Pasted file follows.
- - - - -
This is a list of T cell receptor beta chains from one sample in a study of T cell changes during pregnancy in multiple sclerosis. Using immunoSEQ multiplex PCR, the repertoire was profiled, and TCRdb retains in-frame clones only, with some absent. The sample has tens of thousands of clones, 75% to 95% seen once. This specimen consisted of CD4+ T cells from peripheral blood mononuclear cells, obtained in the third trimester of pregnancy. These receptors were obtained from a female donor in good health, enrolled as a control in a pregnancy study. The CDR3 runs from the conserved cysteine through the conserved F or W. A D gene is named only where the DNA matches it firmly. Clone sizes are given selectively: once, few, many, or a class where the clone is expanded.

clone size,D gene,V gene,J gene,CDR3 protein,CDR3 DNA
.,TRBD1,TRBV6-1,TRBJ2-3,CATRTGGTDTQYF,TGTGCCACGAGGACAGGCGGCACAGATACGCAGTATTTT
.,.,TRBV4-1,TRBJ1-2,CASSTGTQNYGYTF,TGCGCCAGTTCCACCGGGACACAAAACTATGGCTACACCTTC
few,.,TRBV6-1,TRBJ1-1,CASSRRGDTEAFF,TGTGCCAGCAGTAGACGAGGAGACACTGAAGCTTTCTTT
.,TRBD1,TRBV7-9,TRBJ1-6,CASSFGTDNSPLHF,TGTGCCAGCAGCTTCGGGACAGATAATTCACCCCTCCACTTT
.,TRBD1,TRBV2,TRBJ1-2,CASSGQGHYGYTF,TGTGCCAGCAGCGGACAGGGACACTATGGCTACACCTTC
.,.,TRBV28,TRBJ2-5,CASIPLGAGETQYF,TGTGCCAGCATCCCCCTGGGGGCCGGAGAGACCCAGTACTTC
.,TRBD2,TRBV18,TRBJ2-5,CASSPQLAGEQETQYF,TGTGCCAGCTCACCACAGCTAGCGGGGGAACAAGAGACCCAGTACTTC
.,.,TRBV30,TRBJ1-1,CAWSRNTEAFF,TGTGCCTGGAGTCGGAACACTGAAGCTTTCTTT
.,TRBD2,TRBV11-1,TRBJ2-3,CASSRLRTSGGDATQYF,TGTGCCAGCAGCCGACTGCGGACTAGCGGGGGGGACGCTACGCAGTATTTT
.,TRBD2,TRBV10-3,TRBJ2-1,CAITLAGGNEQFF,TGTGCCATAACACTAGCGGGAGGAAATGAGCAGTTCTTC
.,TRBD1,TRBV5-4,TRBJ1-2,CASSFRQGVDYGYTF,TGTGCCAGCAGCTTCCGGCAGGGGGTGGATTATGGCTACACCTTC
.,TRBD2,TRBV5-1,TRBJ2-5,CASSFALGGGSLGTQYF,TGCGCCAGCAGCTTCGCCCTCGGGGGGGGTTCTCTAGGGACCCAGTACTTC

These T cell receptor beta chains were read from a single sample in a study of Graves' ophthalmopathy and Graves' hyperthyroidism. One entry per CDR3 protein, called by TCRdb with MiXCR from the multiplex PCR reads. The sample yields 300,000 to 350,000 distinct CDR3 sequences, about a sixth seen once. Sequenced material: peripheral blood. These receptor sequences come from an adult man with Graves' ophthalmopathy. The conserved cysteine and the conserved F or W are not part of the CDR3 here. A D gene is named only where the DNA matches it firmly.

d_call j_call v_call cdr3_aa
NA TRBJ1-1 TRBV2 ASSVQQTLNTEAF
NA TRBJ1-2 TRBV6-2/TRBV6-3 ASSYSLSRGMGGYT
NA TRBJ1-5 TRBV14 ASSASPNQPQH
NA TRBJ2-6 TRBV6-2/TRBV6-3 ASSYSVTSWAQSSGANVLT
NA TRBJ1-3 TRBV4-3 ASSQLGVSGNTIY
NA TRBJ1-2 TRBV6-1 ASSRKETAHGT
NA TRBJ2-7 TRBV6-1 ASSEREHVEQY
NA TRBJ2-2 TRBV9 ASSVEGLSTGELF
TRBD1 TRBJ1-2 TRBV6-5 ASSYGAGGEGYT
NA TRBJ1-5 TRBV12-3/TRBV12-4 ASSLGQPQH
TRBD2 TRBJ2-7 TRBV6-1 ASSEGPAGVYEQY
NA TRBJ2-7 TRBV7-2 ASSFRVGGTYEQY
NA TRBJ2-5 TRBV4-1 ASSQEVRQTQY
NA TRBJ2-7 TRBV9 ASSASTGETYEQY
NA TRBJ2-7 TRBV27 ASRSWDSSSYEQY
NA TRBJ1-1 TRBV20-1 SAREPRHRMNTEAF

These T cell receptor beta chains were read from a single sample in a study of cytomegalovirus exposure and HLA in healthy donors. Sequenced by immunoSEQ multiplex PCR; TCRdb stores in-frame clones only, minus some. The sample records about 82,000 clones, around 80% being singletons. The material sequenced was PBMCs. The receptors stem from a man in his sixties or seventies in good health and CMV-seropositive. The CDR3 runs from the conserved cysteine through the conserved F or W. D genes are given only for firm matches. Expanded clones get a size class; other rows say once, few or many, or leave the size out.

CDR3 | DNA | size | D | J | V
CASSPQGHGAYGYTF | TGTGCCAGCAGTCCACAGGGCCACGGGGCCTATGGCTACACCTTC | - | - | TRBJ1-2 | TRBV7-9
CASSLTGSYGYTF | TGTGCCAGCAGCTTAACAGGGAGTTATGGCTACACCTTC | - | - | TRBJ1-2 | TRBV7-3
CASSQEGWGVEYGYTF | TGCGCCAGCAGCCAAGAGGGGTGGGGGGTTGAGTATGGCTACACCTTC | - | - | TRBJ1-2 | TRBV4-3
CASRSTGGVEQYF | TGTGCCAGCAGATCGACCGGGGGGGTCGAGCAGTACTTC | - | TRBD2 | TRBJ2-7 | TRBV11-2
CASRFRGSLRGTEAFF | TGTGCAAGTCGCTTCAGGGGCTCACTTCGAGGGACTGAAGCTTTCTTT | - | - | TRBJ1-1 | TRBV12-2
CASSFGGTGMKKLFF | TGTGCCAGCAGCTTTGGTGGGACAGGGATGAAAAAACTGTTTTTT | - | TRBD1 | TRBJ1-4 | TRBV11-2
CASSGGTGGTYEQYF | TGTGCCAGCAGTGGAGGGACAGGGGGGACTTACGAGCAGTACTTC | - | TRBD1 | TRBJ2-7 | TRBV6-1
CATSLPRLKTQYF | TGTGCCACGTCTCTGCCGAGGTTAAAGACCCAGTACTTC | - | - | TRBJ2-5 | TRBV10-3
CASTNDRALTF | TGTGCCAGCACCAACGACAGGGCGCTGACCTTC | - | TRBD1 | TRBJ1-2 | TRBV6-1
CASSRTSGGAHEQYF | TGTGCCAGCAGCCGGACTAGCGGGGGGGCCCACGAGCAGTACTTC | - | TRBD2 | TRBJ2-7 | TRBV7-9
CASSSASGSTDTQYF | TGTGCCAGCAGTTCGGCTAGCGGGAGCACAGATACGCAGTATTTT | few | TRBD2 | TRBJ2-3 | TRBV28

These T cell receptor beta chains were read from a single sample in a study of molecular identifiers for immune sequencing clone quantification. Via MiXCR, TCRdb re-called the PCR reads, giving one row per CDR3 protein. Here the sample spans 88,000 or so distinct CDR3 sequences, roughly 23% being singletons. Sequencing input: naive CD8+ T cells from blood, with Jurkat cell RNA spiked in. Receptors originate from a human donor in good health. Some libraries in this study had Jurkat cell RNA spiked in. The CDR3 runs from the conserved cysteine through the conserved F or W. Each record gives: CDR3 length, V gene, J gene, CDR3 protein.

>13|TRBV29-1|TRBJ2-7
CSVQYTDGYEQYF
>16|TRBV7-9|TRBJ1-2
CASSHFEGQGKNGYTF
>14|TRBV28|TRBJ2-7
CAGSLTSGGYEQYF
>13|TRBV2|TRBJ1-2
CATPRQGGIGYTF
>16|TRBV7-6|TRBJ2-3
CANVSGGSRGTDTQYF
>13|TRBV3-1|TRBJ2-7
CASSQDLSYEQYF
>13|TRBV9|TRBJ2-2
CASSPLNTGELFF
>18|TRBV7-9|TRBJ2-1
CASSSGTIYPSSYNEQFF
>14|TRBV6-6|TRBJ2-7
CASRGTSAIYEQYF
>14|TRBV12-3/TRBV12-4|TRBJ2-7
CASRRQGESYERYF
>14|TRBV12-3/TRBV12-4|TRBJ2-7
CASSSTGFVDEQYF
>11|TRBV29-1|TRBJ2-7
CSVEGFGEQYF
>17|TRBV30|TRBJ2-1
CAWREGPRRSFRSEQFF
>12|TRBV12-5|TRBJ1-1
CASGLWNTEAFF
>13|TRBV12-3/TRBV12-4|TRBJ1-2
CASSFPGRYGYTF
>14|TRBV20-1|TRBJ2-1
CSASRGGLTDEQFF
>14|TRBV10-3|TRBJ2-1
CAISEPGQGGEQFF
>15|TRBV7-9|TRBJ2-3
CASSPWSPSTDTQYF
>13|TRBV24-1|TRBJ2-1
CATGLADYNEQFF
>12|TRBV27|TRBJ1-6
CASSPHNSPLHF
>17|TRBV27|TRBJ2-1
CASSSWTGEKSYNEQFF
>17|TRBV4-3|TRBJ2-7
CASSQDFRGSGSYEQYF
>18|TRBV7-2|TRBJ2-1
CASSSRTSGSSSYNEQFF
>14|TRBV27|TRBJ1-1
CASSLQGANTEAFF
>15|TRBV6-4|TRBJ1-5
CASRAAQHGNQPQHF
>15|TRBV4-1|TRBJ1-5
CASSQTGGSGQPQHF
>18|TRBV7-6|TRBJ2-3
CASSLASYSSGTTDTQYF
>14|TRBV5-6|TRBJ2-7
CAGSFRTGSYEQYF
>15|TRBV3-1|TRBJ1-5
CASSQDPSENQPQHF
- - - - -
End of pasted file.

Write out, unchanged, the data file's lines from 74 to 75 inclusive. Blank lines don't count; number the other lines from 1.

CASGLWNTEAFF
>13|TRBV12-3/TRBV12-4|TRBJ1-2